[schema type=”review” name=”Napalm Death – Coded Smears and More Uncommon Slurs” description=”Label: Century Media Records” author=”Sarp Esin” pubdate=”2018-03-30″ ]
There are names in metal that you just know even if you don’t like, haven’t listened to or just haven’t really clicked with them. One of these ever-present monoliths of true metal perseverance is Napalm Death. One of the pioneers of grindcore, the band is perhaps most well-known for making the Guiness Book of Records for shortest song (see footnote.) Now, as we wait for the follow-up to the well-received and excellent 2014 full-length Apex Predator – Easy Meat the band has released a compilation double-album.
Coded Smears and Uncommon Slurs is a double-album compilation made up of rarities, bonus songs from limited edition versions of previous albums and even a few cover songs (which are amazing.) At a whopping hour and thirty-two minutes (so average movie length) these outtakes add up to 31 cuts of the Napalm Death blend. Sound-wise it is representative of the band’s output so far: you have your heavy guitars alternating between punk, metal and hybrid riffs all to the sound of ugly, grumpy bass rumbling along. All this forms the upper layers of the foundation which is supported by skillful and varied drumming and of course, the social-commentary / politically-charged lyrics belched out with conviction and urgency.
This shouldn’t be taken to indicate that the songs are the same old blastbeat-laden breakneck-speed doldrum that lasts longer than it should. Coded Smears and Uncommon Slurs has a degree of variety that adds immensely to its value. There are slower songs like Omnipresent Knife In Your Back, Oxygen of Duplicity, Atheist Runt (that also features choir-like, chant-like vocals) for instance, that break up the relentless pace quite nicely. Apart from these and a noticeable genre shift in the hilarious and jumpy Cardiacs cover, To Go Off and Things, it’s pretty much Napalm Death all day, all the way. Luckily for the you, Napalm Death’s ability to write memorable riffs easily separates the songs from each other, at least for as long as you can withstand the constant assault.
What I mean by that is, I don’t think grind is a suitable genre for the standard album length of avg. 45 minutes (even though the comp. chides me for thinking that in the very first track…) Grind is built on intensity (speed and heaviness) and as such, does tend to wear the listener out after a while. Coded Smears and Uncommon Slurs does suffer a bit from this, in that the songs on either half tend to blur together after a while. Further compounding this is the shortcoming of compilations: they never have the flow of an actual album. But this is not all bad: on one hand, you lose track of what exactly you were listening to as riff after riff after riff is mercilessly pounded into your head. On the other hand, the songs are excellently written and structured, so you can space out and then latch back on at any point during any song and still enjoy it. This is perhaps the greatest strength of this compilation as well as Napalm Death in general.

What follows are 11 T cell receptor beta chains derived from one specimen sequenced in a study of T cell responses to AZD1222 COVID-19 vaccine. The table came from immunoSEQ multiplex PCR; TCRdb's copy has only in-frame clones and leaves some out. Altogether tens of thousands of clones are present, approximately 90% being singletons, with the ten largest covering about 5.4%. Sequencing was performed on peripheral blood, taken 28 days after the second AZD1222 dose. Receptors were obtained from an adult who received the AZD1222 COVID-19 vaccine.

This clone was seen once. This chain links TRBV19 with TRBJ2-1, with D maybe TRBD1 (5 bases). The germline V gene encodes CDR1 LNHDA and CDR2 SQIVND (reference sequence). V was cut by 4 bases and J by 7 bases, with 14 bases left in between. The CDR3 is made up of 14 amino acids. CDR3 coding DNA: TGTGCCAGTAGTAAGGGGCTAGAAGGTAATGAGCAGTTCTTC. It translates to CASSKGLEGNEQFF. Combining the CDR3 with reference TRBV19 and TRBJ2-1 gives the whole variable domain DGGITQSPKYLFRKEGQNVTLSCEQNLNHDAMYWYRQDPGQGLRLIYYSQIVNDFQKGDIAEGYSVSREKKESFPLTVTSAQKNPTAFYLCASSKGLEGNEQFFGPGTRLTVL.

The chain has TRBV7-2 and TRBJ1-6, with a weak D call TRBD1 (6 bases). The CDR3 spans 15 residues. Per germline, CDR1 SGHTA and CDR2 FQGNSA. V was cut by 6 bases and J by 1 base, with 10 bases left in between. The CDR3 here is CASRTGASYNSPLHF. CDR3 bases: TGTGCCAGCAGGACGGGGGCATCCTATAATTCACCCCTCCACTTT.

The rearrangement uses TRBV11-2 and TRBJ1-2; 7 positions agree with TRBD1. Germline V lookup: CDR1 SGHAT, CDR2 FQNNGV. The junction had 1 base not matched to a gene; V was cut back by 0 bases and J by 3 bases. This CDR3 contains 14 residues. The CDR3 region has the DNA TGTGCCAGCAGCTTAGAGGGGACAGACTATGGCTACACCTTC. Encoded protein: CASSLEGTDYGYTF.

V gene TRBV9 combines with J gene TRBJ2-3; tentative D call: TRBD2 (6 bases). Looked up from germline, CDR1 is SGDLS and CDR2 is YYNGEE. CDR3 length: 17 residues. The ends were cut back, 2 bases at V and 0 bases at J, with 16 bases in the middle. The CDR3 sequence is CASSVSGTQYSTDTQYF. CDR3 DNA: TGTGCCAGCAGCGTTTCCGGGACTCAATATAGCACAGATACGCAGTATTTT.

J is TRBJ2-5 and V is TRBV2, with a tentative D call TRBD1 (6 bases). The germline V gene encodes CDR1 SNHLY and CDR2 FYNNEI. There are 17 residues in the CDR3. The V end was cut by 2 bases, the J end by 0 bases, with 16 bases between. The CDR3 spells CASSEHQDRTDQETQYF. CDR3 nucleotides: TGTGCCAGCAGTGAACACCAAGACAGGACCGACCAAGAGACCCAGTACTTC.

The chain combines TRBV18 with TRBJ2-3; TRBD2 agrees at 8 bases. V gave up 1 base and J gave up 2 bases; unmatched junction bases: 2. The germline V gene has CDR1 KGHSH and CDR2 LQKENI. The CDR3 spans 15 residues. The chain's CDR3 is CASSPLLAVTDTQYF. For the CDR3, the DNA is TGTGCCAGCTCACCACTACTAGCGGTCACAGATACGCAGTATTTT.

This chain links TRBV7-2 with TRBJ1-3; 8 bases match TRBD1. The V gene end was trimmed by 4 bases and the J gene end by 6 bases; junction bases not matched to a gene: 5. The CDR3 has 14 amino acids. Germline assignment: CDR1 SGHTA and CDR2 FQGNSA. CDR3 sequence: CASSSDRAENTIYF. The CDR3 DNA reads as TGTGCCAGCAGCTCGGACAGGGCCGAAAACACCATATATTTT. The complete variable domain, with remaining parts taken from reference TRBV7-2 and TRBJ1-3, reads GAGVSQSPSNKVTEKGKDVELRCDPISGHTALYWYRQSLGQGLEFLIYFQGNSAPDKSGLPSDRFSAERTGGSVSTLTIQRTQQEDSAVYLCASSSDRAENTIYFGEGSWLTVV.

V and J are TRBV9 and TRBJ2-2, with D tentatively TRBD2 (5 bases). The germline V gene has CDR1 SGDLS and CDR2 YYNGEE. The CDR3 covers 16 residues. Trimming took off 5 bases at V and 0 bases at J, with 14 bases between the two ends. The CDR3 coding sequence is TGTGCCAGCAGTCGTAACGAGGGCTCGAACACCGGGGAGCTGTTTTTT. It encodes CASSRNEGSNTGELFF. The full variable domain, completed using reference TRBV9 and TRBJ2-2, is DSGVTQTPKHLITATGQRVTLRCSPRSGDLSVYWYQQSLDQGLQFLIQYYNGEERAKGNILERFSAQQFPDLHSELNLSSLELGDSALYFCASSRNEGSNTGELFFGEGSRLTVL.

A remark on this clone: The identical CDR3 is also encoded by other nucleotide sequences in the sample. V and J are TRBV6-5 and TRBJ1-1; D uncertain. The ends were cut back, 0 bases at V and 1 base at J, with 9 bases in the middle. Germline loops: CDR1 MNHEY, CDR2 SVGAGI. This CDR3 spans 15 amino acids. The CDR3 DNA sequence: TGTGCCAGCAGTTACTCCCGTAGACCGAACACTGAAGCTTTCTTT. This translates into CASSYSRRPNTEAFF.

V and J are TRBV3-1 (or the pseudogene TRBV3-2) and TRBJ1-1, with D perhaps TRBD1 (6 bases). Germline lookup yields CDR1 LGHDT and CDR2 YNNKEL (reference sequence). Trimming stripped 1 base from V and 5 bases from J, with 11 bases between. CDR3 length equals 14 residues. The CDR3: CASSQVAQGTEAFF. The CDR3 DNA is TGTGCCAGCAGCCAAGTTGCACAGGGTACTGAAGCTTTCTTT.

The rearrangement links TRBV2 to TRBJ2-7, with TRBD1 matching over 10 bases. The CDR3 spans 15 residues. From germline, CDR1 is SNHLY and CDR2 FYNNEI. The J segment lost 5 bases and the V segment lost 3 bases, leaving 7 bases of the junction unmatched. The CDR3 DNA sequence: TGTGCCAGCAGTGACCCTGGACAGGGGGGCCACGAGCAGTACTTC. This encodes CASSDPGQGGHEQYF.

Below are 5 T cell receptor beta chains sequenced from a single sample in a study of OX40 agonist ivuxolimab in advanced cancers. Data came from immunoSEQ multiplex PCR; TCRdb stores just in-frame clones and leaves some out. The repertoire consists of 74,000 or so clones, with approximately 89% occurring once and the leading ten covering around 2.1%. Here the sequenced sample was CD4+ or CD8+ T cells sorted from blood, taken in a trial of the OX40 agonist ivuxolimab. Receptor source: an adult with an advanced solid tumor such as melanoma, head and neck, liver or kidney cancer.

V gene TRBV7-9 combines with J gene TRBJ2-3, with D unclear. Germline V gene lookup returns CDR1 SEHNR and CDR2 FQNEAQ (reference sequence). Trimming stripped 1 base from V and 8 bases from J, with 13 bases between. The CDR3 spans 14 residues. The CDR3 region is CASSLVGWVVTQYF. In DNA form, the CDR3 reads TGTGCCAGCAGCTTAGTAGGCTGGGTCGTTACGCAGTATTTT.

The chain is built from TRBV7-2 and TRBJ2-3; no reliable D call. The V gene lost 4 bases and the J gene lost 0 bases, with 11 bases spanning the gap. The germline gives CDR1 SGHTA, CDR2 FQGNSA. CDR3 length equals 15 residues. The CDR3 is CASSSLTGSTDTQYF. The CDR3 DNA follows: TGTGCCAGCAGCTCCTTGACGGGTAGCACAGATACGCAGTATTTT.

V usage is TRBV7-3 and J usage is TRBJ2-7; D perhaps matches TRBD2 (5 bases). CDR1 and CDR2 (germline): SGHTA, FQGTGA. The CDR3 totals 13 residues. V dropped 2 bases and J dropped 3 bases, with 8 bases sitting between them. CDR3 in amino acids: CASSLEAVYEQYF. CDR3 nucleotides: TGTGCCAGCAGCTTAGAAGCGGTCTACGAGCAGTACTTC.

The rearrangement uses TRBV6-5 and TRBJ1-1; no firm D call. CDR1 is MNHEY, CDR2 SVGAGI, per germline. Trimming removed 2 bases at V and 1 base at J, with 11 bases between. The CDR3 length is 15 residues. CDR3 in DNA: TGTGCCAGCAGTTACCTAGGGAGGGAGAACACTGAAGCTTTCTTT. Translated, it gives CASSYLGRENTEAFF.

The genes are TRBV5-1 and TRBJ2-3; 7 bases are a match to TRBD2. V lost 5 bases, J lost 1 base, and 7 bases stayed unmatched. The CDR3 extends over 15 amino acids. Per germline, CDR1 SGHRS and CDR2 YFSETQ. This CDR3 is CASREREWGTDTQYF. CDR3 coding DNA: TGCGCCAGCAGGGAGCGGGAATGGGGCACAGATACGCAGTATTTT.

Helping this is the fact that the songs, while cut from the same cloth, aren’t always evenly produced. This is expected of a compilation, of course, but it wouldn’t be a review if I didn’t gripe about production at least once.
So is Coded Smears and More Uncommon Slurs an essential item? Well, yes and no. It is great for gathering together Napalm Death rarities and offering more than adequate meat to keep you occupied. It can also serve as a general primer as to what Napalm Death is about, however, and this is where the “no” comes in, it is not an album in-and-of-itself, which means maybe you will enjoy an actual album crafted to be one. But either way, I’d recommend it both to fans, those who are curious and those who are wondering what the fuss is about.
Mark “Barney” Greenway – vocals
Mitch Harris – guitar, vocals
Shane Embury – bass
Danny Herrera – drums
Footnote: 1- The song in question, “You Suffer” is only 1.36 seconds long and was reportedly recorded as a joke. That didn’t keep it from spreading almost to the point of becoming a staple of the genre. Some examples of such microsongs are Anal Cunt’s “Tom Arnold”, Psychotic Noise’s “Pig” and Wormrot’s “Dead Wrong” or “Still Irrelevant.”
2- I don’t believe that good production and intensity are mutually exclusive. Grind in particular seems to alternate between brickwalled messes and lo-fi messes – I understand the need to be heavy with a gnarly edge, but you can retain all that with a solid production. Especially in a genre that’s made up of adrenaline junkies, not wearing the listener’s ears out three songs in (which’d be around five minutes, by the way) is a very good idea.